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People v. Wilson

SUPREME COURT OF ILLINOIS.


OPINION FILED JANUARY 28, 1972.

THE PEOPLE OF THE STATE OF ILLINOIS, APPELLEE,

v.

RAY WILSON ET AL., APPELLANTS.

APPEAL from the Appellate Court for the First District; heard in that court on appeal from the Circuit Court of Cook County; the Hon. ROBERT C. BUCKLEY, Judge, presiding.

MR. JUSTICE SCHAEFER DELIVERED THE OPINION OF THE COURT:

The Appellate Court, First District, denied the applications of Ray Wilson, Alfredo Crespo and John Crespo, hereinafter defendants, for leave to file late notices of appeal under Rule 606(c) of this court (Ill. Rev. Stat. 1969, ch. 110A, par. 606(c)), and we have allowed the defendants' petitions for leave to appeal from those denials.

On February 27, 1970, Alfredo Crespo and John Crespo were convicted of misdemeanor offenses in the circuit court of Cook County. Alfred Crespo was convicted of the offenses of battery and resisting arrest, for which he was sentenced to 120 days confinement in the Cook County jail. John Crespo was convicted of the offense of battery, for which he was sentenced to probation for a term of one year. Both of these defendants were represented by the public defender.

On April 2, 1970, Ray Wilson was convicted of the offense of criminal trespass to a vehicle, a misdemeanor, in the circuit court of Cook County. He was sentenced to imprisonment in the Cook County jail for a term of one year. Wilson was also represented by the public defender.

None of these defendants filed a notice of appeal within 30 days of his conviction. During late July of 1970 the defendants came in contact with a law student who advised them of the possibility of appealing their sentences. Thereafter, they requested Community Legal Counsel to appeal their convictions for them. A motion to allow a late notice of appeal was filed on behalf of each defendant. The Appellate Court for the First District denied these motions on September 14, 1970, and, as has been stated, the defendants' petitions for leave to appeal were allowed.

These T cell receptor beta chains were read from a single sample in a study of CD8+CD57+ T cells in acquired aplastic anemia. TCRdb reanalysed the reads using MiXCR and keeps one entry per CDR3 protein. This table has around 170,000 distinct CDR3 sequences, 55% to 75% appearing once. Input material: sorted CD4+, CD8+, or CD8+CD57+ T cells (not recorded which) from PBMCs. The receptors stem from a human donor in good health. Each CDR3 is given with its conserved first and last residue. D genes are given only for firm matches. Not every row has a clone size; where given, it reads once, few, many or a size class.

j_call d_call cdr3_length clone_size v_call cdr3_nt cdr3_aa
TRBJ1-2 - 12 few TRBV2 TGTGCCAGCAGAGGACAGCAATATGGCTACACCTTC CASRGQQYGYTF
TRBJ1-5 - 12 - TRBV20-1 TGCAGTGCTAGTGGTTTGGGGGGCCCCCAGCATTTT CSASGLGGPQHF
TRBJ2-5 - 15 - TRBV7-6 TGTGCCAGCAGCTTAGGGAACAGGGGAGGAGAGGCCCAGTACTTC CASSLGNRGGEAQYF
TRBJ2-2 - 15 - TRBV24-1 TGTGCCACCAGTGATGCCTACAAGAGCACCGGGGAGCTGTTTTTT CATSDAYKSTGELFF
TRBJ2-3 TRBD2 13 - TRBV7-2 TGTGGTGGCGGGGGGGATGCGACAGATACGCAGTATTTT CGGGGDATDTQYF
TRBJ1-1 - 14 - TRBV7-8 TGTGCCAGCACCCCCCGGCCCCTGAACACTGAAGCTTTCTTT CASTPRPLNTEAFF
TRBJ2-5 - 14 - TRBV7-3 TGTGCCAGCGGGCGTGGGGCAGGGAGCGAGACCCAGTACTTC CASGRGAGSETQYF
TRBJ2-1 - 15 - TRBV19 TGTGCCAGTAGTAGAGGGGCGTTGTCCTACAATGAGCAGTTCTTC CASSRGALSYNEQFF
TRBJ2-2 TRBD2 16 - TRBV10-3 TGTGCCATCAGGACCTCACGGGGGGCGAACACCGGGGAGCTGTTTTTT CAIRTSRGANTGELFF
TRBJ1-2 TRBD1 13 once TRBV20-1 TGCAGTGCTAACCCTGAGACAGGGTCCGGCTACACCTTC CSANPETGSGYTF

Both in the appellate court and in this court the defendants have advanced three reasons to explain their failure to appeal their convictions within the 30-day limit of Rule 606(b). First, it was the policy of the public defender not to appeal misdemeanor convictions; second, the defendants did not know of the 30-day limit for filing of a notice of appeal; and, third, the trial court did not advise them of that time limit. The defendants have asserted that they intended to appeal their convictions but that they did not have the means to do so, or knowledge of the appellate procedure, until they came in contact with the law student and Community Legal Counsel.

Prior to the 1971 amendments, which are not applicable to this case, Rule 606(c) read as follows: "On motion supported by a showing of reasonable excuse for failure to file a notice of appeal on time, accompanied by the proposed notice of appeal, filed in the reviewing court within six months of the expiration of the time for filing a notice of appeal, the reviewing court may grant leave to appeal and order the clerk to transmit the notice of appeal to the trial court for filing."

The question is whether the appellate court abused its discretion in denying the defendants permission to file late appeals pursuant to Rule 606(c). In People v. Keeney (1970), 45 Ill.2d 280, this court held that the appellate court abused its discretion in denying a defendant's motion for leave to appeal under Rule 606(c) when the defendant was indigent and the record did not show that he had knowingly waived his right to appeal or that the court had advised him of the 30-day time limit for the filing of a notice of appeal.

The present cases cannot be distinguished from Keeney. The State has not disputed the defendants' assertions that the failure of their court-appointed counsel to file a notice of appeal was not due to their desires, but to his own policy. The defendants were without means to obtain counsel on appeal. The trial court's failure to advise them of the 30-day limitation and their inability to secure counsel make it impossible to assume that the defendants knowingly waived their right to appeal. (Cf. Rodriquez v. United States (1969), 395 U.S. 327, 23 L.Ed.2d 340, 89 S.Ct. 1715; Swenson v. Bosler (1967), 386 U.S. 258, 18 L.Ed.2d 33, 87 S.Ct. 996.) As the failure to comply with the 30-day limit does not appear to have been due to any fault or waiver on the part of the defendants, their motions for leave to appeal should have been granted by the appellate court.

Since we have determined that the appellate court should have granted the defendants' motions to file late notices of appeal under Rule 606(c), we need not consider other issues raised by the defendants. The orders of the appellate court are reversed, and the causes are remanded with directions to allow the defendants' motions to file late notices of appeal.

Reversed and remanded, with directions.

19720128

© 2002 VersusLaw Inc.



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